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Adam* is 20 years old, has ASD and paranoid schizophrenia. He requested mediation to discuss the Local Authority’s decision not to carry out an EHC needs assessment.
In the paperwork before the mediation (the Agree to Mediate forms), the LA and Adam each explained their position. The LA’s panel had decided an assessment was not necessary and that Adam’s needs could be met by a college. They recommended accessing mental health support services and Connexions. They also said there was insufficient evidence that a graduated approach had been completed by the educational setting.
Adam explained that he had been out of education for two years, after not being able to complete year 11 and not gaining any qualifications, and had tried to access college in that time but was unsuccessful. He had been accessing mental health support services and Connexions for 1 year. He had been advised that he could do a supported internship but that he would need an EHC Plan in order to access this.
The mediation was held online and lasted for 2 ½ hours. Adam attended, with support from a SENDIASS participation worker who had been helping him, and also from a Connexions adviser. Two LA reps attended – the post-16 officer and the SEND manager.
Adam explained that he had received SEN support since primary school. In year 6 his behaviour became more challenging, and he also found it difficult to understand the work he was set and impossible to pass exams. By year 11 his behaviour had worsened to the extent where he got aggressive and even violent, and he says he freaked out because he couldn’t understand anything. He only partially completed year 11, and he left without being able to read or write. He spent at least a year at home, outside of education. His teacher had suspected he might have autism, and with his and his parents’ permission contacted social services, and eventually an assessment was carried out and he received an ASD diagnosis. He also began receiving support from mental health services. He was diagnosed with paranoid schizophrenia some time later.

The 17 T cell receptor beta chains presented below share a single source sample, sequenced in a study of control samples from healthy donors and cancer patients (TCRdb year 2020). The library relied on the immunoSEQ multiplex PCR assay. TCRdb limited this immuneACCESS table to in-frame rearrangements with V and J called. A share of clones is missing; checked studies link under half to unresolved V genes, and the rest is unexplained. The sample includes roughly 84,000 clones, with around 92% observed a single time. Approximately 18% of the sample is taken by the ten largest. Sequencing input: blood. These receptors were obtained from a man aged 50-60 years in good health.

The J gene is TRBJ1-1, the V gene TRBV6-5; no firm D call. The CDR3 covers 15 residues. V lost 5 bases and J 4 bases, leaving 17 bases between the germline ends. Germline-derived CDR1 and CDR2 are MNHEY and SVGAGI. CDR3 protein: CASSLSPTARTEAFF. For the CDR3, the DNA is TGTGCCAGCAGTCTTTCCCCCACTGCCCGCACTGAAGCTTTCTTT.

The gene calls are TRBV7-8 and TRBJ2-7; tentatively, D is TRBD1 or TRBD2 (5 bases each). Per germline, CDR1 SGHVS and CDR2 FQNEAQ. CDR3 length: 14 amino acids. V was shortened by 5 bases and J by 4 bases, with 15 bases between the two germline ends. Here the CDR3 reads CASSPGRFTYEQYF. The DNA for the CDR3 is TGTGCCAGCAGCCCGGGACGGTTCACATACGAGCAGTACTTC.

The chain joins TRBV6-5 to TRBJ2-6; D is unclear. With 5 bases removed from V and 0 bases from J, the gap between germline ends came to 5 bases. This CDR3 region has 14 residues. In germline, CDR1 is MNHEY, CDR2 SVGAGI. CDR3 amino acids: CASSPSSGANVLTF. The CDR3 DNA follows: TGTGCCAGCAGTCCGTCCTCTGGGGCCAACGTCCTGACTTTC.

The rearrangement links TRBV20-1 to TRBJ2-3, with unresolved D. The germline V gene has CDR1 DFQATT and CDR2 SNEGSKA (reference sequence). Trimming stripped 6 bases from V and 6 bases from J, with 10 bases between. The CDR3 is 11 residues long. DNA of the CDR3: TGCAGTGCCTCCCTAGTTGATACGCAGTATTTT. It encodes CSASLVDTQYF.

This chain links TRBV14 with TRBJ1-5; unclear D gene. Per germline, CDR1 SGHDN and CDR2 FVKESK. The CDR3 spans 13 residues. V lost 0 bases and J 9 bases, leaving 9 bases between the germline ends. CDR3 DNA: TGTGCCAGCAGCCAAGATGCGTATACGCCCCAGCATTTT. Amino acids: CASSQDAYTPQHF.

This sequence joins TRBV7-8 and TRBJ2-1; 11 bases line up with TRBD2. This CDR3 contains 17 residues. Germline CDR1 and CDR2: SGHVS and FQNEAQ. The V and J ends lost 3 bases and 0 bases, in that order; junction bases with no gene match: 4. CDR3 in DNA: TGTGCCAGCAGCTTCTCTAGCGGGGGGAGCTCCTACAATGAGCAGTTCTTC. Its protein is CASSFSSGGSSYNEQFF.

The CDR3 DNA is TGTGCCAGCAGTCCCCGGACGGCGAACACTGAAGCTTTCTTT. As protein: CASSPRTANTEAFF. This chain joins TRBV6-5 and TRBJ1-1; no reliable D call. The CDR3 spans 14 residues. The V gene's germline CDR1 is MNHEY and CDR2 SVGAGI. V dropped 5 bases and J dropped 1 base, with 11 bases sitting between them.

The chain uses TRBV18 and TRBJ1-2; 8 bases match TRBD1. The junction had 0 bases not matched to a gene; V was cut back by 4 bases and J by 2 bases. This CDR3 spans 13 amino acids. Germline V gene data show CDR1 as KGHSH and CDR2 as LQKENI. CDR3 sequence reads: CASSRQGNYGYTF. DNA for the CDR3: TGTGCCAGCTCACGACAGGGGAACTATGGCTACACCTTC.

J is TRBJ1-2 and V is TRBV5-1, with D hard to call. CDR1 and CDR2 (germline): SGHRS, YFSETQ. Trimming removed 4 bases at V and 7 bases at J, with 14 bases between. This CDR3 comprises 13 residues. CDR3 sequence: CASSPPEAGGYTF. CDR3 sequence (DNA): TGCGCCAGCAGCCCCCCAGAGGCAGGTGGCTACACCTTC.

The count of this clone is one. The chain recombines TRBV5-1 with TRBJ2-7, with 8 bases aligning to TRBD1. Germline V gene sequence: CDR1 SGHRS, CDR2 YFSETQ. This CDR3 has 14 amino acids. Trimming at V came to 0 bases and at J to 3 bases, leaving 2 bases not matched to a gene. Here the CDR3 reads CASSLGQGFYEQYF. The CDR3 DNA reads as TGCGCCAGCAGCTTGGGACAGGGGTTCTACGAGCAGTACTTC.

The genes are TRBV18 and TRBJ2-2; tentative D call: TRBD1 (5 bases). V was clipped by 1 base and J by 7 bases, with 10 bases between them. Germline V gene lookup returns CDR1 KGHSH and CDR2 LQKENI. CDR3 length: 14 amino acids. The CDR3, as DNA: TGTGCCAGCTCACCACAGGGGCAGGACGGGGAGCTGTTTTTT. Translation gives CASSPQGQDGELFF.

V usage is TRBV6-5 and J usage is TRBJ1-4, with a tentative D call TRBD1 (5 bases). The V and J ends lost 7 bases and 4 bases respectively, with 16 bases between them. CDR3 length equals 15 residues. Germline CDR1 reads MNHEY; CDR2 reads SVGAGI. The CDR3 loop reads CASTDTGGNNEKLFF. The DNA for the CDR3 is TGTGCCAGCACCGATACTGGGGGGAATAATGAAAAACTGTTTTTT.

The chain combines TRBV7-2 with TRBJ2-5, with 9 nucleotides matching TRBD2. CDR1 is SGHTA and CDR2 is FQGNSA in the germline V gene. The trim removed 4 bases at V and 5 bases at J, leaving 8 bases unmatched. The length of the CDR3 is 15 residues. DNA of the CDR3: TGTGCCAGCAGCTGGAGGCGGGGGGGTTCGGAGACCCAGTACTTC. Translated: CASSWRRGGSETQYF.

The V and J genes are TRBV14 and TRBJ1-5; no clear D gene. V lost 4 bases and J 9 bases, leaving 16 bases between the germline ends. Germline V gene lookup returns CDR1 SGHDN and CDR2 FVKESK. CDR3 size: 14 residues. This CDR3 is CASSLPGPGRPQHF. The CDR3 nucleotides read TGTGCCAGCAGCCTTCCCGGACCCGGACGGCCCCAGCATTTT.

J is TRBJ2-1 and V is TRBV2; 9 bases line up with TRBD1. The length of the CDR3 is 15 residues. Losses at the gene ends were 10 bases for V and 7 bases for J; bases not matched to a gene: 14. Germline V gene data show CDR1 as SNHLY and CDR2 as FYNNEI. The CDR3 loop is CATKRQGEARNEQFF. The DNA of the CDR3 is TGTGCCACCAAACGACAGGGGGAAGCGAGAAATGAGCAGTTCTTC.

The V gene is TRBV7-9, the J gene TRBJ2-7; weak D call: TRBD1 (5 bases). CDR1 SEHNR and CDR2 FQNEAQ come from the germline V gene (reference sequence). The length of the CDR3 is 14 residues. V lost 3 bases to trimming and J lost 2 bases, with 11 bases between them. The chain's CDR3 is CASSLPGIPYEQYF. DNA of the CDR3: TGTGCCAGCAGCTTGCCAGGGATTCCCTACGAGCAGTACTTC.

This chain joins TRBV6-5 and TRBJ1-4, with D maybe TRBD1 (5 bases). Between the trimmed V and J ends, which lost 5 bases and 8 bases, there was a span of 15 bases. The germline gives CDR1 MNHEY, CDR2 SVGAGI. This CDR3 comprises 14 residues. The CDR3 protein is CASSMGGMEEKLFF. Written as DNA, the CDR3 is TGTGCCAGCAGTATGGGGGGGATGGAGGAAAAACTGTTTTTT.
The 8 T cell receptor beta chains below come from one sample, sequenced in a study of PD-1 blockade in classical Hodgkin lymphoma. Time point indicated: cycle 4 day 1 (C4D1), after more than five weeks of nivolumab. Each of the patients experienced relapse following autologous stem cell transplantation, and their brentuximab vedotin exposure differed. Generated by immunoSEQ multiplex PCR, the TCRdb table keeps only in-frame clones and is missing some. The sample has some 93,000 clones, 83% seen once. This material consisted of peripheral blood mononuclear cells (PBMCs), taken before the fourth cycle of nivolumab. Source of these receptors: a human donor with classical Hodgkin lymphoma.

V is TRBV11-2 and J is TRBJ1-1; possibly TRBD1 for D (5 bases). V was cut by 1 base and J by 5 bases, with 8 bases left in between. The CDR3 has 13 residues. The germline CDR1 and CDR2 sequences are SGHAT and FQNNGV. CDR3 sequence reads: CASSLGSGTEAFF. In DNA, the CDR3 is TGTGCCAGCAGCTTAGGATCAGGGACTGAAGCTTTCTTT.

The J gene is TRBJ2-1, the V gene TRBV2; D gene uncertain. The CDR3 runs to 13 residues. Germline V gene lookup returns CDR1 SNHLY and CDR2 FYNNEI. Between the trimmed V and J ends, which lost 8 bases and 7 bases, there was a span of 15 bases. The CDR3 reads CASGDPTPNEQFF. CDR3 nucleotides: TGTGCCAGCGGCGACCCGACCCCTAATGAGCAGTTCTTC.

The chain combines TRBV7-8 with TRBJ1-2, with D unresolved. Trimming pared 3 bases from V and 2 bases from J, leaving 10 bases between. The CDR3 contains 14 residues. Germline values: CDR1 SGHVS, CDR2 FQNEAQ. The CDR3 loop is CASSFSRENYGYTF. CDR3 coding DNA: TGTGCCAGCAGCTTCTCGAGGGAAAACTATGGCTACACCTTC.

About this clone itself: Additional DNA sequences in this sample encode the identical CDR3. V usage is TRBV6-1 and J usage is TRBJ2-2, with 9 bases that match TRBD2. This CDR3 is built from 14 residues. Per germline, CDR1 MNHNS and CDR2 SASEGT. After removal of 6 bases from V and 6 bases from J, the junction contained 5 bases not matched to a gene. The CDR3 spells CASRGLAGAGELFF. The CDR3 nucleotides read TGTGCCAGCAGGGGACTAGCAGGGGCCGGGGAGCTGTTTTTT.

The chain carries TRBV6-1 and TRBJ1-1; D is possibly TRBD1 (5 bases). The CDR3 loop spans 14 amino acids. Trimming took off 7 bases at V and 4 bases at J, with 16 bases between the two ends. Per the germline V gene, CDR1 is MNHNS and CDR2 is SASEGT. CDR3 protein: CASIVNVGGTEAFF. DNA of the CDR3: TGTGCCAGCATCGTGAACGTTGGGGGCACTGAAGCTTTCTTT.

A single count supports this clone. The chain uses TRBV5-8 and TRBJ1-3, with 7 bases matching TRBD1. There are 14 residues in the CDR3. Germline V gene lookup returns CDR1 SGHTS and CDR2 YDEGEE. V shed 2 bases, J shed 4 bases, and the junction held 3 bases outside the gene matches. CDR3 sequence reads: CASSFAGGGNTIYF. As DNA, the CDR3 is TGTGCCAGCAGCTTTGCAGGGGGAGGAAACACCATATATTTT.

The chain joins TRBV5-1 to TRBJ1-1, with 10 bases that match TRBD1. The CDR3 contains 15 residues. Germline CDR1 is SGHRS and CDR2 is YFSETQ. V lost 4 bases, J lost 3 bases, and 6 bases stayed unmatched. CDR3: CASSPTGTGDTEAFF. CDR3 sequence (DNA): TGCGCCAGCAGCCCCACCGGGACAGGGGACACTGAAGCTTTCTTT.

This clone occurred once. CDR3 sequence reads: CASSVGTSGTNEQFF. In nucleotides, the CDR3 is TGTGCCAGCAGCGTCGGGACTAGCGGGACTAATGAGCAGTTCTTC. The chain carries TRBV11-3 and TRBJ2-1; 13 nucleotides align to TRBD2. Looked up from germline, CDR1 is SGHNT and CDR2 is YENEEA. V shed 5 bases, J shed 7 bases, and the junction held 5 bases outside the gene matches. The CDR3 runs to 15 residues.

He attempted to attend 3-4 colleges, but the classes were too large and there wasn’t enough help available. He then contacted Connexions, and they explored various options, but most colleges they approached said he would need an EHCP to obtain the learning support he requires. In the meantime, Adam also enrolled on various work placement and work skills programmes, and successfully completed a Princes Trust course.
The LA reps explained the decision that had been made and noted that much of the information they were now hearing was not available to the panel. They asked Adam about what support he had been given and how it had worked or not worked. They also praised him for being open and honest and very eloquent in describing his efforts and support needs.
We then held separate meetings so that Adam could confer with his supporters and the LA reps could confer with each other.
On returning, Adam mentioned how important his dog was to him, so I asked if he would be ok to turn on his camera so we could see the dog. He hadn’t wanted his camera on, but he agreed and briefly put his camera on. The LA reps then asked Adam several questions about his mental health support and how he manages his schizophrenia, and about his ability to travel independently, and again thanked him for being open with them.
The LA agreed to carry out the EHC needs assessment, and we put this agreement onto the outcome form, along with the date for the start of the assessment and other actions including Adam working with his supporters to draw up a list of services he had accessed for support in the past year, in order to help the LA identify whom to approach for advice during the assessment. There was also some discussion about possible pathways for Adam, and what interim measures might be taken to ensure he has the support he requires to obtain his basic qualifications in maths and English in order to be able to access college courses.
*Adam is not his real name.